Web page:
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"Acheson" is the first complete biography of the most important and controversial secretary of state of the twentieth century. More than any other of the renowned "Wise Men" who together proposed our vision of the world in the aftermath of World War II, Dean Acheson was the quintessential man of action. Drawing on Acheson family diaries and letters as well as recent revela"Acheson" is the first complete biography of the most important and controversial secretary of state of the twentieth century. More than any other of the renowned "Wise Men" who together proposed our vision of the world in the aftermath of World War II, Dean Acheson was the quintessential man of action. Drawing on Acheson family diaries and letters as well as recent revelations from Russian and Chinese archives, historian James Chace traces Acheson's remarkable life, from his days as a schoolboy at Groton and his carefree life at Yale to his work for President Franklin Roosevelt on international financial policy and his unique partnership with President Truman.Acheson was a housemate of Cole Porter's at Harvard Law School, a protege of Supreme Court justice Felix Frankfurter's, a friend of poet Archibald MacLeish's, a key adviser to General George Marshall, and a confidant of Winston Churchill's. Serving as Truman's secretary of state from 1949 to 1953, he was indeed "present at the creation", as he entitled his memoirs. More than any other of Truman's powerful and glamorous advisers, Acheson conceived the shape of the postwar world and mastered the policies that ensured its birth and endurance. He was the driving force behind the Truman Doctrine to contain the Soviet Union's expansionist ambitions; the Marshall Plan to rebuild the shattered economies of Europe; and NATO, the military alliance that would bind Western Europe and the United States and keep the Soviet Union firmly behind the Iron Curtain until it collapsed.Chace corrects many misconceptions about Acheson's role in the Cold War. Acheson was not one of the original Cold Warriors. In 1945, willing to acknowledge Soviet concerns about its security, Acheson worked closely with Secretary of War Henry Stimson on a plan to share America's scientific information about atomic energy with Moscow in order to avert an arms race. It was only when Moscow made threatening demands on Turkey for bases in the Dardanelles that Acheson hardened his views toward the Soviet Union. Acheson's initial approach toward Communist China was similarly nonideological. He had little sympathy for Chiang Kai-shek's Nationalists on Taiwan and, until the outbreak of the Korean War, held out hope that the United States would soon recognize Mao Zedong's regime as the legitimate government of China. Acheson's early pragmatism toward Moscow and Beijing, and his refusal to denounce Alger Hiss, a State Department colleague accused of being a Communist, earned him the enmity of the McCarthyites, who accused Acheson of having "lost" China and of sabotaging General Douglas MacArthur in Korea.Later, Acheson encouraged President Kennedy to stand firm against the Soviets in the Berlin Wall and Cuban missile crises. He headed a group of elder statesmen who advised President Johnson on the Vietnam War. When Acheson turned against the war, Johnson realized that domestic support for his policy had crumbled."Acheson" is a masterful biography of a great statesman whose policies won the Cold War. It is also an important and dramatic work of history chronicling the momentous decisions, events, and fascinating personalities of the most critical decades of the American Century....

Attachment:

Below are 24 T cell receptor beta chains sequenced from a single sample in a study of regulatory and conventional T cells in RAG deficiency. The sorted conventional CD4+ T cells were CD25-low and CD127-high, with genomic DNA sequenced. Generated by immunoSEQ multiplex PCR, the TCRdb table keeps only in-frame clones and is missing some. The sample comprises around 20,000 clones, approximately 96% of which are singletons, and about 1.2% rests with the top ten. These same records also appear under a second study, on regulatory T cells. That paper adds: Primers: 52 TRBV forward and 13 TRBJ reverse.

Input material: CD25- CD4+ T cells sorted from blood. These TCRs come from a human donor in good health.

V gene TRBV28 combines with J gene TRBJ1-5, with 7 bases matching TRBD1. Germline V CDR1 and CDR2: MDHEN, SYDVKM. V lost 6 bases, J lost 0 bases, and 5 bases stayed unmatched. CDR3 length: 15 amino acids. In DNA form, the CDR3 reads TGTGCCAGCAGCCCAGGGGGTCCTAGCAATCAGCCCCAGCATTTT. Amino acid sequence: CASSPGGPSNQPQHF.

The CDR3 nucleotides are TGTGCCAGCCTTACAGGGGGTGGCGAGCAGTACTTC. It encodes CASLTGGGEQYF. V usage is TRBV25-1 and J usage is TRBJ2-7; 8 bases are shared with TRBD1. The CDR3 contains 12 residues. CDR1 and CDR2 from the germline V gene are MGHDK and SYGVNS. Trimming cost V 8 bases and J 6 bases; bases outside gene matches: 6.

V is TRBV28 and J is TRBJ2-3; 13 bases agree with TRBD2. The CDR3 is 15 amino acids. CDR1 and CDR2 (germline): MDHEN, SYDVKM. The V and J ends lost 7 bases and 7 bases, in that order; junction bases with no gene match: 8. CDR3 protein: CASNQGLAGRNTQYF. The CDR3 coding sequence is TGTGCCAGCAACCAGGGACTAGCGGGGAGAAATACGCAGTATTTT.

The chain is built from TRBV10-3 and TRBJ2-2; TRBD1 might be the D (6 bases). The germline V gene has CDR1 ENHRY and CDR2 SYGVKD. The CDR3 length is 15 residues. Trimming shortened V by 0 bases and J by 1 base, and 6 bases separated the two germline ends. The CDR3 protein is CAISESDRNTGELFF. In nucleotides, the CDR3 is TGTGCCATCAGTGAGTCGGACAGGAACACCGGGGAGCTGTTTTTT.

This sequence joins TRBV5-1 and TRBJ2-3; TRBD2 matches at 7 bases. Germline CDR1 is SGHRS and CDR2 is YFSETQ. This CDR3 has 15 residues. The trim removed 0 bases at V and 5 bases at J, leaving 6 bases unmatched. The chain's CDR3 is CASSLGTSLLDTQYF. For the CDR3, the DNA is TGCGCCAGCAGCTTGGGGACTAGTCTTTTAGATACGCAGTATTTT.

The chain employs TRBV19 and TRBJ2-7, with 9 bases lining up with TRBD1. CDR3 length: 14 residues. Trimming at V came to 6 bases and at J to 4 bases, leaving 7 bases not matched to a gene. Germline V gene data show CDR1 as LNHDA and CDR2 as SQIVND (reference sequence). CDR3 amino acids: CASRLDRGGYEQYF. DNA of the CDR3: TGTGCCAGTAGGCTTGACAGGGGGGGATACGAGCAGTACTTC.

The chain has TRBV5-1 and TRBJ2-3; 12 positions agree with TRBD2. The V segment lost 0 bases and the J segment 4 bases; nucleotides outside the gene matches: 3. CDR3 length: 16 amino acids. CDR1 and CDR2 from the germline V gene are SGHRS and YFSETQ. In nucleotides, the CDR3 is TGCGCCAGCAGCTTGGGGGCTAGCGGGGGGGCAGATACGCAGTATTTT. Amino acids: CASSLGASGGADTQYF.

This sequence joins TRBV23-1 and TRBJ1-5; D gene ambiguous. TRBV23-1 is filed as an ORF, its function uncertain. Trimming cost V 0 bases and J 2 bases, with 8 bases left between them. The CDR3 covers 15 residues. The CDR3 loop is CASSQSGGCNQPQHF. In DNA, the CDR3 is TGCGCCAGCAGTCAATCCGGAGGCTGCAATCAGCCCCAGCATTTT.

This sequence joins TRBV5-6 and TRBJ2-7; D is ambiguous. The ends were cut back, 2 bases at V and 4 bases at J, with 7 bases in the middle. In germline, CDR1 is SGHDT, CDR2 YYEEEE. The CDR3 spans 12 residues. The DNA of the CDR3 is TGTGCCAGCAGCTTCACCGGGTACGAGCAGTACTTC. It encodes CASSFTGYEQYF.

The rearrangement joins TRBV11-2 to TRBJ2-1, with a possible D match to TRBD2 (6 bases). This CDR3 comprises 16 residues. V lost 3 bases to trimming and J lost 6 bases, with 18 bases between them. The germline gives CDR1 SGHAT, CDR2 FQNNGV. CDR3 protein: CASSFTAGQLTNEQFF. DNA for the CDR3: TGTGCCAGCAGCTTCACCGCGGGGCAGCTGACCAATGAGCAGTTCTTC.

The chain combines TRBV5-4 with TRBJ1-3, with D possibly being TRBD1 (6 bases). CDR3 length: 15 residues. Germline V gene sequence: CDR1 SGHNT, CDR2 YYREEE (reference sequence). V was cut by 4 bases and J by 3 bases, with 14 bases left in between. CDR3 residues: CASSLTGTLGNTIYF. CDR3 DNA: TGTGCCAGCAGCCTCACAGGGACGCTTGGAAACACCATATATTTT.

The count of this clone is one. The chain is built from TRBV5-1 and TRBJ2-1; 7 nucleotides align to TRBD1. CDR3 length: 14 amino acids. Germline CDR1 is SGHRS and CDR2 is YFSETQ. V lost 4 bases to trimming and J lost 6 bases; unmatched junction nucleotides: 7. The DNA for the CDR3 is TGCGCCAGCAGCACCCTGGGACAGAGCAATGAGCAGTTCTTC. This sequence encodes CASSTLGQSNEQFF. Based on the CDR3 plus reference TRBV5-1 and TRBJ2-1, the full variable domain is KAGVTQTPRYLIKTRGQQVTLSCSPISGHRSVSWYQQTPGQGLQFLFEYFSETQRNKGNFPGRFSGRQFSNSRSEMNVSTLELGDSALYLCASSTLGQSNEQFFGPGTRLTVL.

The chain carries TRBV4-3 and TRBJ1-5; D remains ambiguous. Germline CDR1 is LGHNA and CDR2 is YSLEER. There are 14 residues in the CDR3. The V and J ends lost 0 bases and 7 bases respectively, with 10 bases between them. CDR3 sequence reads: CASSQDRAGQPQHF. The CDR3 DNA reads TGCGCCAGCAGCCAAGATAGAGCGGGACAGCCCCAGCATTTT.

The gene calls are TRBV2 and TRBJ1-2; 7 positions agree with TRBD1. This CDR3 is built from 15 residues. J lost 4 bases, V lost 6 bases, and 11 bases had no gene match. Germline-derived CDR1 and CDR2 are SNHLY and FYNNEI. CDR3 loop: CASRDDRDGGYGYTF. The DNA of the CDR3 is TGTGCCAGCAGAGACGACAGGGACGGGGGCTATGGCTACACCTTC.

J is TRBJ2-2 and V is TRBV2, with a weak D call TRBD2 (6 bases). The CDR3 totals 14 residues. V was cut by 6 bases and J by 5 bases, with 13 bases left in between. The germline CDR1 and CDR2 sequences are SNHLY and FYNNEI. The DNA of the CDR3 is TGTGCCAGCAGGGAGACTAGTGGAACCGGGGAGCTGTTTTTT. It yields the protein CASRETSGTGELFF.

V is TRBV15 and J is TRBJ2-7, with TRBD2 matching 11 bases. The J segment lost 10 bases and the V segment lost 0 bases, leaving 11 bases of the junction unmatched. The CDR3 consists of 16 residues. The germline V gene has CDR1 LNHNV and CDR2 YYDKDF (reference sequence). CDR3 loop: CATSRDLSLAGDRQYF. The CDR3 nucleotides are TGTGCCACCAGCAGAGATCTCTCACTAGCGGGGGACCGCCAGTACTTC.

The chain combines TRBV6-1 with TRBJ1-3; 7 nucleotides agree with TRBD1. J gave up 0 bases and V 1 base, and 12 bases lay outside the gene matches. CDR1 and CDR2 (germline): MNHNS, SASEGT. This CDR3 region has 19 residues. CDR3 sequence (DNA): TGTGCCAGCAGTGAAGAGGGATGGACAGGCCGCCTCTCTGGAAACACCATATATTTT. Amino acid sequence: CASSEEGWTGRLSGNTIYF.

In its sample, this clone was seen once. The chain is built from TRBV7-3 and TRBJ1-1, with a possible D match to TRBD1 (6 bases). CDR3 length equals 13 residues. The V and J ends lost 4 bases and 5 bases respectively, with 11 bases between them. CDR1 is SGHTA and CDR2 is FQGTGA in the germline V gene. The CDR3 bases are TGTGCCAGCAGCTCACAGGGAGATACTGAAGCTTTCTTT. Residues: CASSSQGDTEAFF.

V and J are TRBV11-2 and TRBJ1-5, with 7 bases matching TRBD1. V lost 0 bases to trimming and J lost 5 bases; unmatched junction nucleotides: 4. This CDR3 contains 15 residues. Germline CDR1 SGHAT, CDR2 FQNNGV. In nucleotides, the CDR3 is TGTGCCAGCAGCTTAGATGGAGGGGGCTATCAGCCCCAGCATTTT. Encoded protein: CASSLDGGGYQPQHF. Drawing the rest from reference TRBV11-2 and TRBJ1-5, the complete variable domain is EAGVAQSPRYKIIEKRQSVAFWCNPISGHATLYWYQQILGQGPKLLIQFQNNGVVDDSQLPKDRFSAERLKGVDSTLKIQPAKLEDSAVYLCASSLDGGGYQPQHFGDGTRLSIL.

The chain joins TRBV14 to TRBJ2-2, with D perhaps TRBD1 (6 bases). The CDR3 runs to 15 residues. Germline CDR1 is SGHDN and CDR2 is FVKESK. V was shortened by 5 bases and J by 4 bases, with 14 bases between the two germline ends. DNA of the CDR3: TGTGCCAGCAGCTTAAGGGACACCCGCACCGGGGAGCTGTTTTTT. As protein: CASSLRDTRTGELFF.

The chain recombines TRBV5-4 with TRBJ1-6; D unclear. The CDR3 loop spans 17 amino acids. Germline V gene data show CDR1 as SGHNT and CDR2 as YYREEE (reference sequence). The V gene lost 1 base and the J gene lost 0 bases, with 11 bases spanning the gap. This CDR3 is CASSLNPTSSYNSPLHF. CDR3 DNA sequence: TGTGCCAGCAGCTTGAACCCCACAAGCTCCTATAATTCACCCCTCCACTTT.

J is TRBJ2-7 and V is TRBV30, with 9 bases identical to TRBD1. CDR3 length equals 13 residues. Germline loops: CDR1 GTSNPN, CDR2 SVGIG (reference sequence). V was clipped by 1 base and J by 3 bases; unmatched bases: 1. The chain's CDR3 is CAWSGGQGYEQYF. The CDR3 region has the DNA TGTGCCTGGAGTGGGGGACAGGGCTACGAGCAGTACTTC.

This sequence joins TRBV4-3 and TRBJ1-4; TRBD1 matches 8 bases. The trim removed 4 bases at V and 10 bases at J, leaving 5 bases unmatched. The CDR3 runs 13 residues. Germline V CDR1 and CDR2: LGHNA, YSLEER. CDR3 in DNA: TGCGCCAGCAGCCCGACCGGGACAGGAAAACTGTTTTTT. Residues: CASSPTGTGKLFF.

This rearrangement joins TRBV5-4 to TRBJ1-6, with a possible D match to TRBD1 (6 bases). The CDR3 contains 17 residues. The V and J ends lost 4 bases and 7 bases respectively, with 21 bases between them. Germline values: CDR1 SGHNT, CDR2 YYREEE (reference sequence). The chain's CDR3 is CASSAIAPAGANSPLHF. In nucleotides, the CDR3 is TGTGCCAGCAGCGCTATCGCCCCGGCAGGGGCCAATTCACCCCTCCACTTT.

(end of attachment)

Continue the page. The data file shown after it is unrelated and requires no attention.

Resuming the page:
Title : Acheson: The Secretary of State Who Created the American World